“I’m not certain that ‘glute’ is a word. Isn’t that slang?” I took a sip of my lukewarm coffee.
He shrugged his shoulders and took advantage of the fact that we didn’t have a dictionary nearby. I let him take it, even though it was a double word score — yikes.
I fingered my remaining letters, trying to find a place on the board to spell something, anything, to get rid of as many letters as possible so I could have a decent chance of grabbing a ‘t’ out of the bag. There were only a few letters left, and two had to be ‘t’s — and one of those would allow me to snatch that one-letter-down, triple-word-score, thirty-five-point, once-in-a-game opportunity. I just might win the game. For the first time in our married life, I just might beat Bryan at Scrabble.
I bumbled out a lame word. ‘Bun’ or something like it. We quibbled lightly over something having to do with my placement. Then he did it. He LAID. DOWN. THAT. ‘T’.
“Whhaaaaaaaat????!!!!” I protested. “You stole it!”
He laughed and leaned forward, triumph sparkling in his blue eyes. “I just picked out both of those ‘t’s,” he smiled.
“I gave you that not-a-word slang word, and it let you win the game!” I was pouting. I was upset in the sort-of-but-not-really kind of way. I had wanted that ‘t’ baaaaaad.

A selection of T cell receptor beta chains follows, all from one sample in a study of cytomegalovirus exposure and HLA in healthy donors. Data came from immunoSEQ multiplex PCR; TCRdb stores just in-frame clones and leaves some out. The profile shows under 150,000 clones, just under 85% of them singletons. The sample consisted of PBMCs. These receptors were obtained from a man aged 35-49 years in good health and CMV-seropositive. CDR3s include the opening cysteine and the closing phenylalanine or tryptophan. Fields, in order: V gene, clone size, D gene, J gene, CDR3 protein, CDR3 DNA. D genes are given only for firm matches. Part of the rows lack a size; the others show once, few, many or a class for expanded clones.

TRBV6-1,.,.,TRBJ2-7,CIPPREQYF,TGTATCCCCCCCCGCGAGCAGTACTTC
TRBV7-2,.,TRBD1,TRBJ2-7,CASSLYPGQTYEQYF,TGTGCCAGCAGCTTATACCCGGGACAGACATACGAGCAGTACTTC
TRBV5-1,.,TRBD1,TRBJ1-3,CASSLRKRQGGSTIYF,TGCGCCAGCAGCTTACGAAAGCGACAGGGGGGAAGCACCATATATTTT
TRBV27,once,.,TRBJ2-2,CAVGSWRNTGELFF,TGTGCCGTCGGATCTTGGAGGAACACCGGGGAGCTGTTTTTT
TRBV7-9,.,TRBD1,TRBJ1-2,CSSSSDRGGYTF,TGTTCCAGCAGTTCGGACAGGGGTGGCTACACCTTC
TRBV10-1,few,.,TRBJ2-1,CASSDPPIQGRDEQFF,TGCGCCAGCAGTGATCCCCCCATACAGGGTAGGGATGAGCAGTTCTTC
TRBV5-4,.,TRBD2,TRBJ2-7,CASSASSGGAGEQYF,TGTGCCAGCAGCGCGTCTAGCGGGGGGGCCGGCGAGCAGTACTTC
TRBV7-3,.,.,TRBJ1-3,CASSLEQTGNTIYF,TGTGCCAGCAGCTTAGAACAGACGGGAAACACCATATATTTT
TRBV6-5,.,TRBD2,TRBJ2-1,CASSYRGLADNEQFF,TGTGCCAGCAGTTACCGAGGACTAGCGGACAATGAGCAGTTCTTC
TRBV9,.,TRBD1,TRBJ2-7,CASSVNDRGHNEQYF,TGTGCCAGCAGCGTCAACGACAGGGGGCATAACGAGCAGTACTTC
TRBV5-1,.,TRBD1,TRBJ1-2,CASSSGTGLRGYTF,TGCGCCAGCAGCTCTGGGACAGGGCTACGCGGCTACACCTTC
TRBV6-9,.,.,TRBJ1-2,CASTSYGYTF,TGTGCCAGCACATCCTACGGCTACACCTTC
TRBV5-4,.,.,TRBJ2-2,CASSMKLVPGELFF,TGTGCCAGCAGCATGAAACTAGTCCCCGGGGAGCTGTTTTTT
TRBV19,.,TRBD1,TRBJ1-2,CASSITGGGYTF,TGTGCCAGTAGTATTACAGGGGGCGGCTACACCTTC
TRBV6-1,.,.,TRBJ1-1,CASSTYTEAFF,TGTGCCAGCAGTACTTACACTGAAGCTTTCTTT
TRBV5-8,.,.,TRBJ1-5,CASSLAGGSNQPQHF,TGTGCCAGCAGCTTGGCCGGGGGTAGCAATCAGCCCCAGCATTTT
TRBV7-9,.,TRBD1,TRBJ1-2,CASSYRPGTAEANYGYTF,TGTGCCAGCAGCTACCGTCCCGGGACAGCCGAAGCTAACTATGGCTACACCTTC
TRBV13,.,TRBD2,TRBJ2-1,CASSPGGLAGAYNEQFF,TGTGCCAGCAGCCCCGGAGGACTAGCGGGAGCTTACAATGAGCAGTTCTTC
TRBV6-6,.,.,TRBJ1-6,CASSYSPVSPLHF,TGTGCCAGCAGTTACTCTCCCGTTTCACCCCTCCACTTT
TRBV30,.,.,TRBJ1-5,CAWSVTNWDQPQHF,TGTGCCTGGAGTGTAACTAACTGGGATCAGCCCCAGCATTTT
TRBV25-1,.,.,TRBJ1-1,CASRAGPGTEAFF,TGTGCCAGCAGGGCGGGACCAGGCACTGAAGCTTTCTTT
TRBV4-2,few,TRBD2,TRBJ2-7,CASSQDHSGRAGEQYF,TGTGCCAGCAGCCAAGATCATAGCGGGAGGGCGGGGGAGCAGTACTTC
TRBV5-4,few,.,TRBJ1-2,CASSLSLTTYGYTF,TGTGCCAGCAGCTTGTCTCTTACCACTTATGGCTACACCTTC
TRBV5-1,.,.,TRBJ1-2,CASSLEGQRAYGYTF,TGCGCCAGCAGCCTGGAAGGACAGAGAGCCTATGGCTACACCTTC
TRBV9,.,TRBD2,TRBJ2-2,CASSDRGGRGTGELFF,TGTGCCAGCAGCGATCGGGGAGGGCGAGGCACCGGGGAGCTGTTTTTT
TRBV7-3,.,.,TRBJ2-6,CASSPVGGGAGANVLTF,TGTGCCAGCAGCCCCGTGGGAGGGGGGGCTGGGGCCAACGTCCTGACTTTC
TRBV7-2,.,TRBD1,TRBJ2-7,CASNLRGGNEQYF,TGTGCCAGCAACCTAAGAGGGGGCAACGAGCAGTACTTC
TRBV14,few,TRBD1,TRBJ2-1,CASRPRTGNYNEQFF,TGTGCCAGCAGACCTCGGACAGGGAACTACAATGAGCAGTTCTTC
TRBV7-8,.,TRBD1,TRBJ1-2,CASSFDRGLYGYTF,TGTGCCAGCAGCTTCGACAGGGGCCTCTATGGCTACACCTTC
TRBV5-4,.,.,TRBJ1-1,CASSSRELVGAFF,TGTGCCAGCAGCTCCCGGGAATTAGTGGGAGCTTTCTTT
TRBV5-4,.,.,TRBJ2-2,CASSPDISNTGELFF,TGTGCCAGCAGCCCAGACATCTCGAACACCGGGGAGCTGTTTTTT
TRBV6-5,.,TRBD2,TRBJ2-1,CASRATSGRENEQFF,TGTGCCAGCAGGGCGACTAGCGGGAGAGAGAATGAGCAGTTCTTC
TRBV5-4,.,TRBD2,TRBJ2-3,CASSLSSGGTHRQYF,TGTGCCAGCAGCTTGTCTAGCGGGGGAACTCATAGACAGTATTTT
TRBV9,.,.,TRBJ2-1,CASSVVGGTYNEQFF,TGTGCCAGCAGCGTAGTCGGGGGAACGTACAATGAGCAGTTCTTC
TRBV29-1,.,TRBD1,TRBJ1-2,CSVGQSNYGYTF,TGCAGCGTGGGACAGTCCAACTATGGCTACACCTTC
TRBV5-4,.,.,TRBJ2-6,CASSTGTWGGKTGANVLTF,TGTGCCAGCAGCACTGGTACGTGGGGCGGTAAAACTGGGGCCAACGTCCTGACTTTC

“I haven’t won yet,” he said.
“But you’re gonna,” I retorted, frowning. Maybe I was a little more upset than I thought I was.
“I’m not a mean player,” he said, becoming a little serious. “I’m actually pretty gracious when we play games with people — why do you always assume I’m going to be so cut-throat?”
I reminded him. He loves to beat me at games. He doesn’t like it when I win, and he’s said so. He confessed it one time, a little ashamed that he felt that way, and I haven’t really let him forget that confession. I mentioned something about his desire to see my defeat. I apologized for holding onto that one exchange, as silly as it may seem to hold grudges over things that happen in game playing. I told him I would henceforth attempt to think better of him, and remember that he wants to be kind and gracious while playing games, and not treat him as if his first instinct is to take me down without mercy. He accepted my apology and we moved forward to finish the game, which he won.
As he was writing down the final score, I peeked over to see what the damage was. He’d beaten me by 30-something. His score was written under the letter ‘f’, and mine under the letter ‘e’. Strange, since our names were Bryan and Jamie.
“What do ‘f’ and ‘e’ stand for?” I asked.
He glanced down at the paper and smiled an ‘uh-oh’ smile.
“Ummm… they stand for ‘friend’ and ‘enemy’,” he confessed, starting to laugh.
“That might be why I feel like you’re cut throat!” I laughed as I playfully hit his shoulder. The Japanese ladies in the corner watched us as we mused over his blunder.
Later, as we paid the shopkeeper for our coffee and homemade scones, she smiled at us and said, “Looked like you had fun time.”
“Because I won!” Bryan added quickly.
“Yes..,” I said as I smiled. “He always wins.”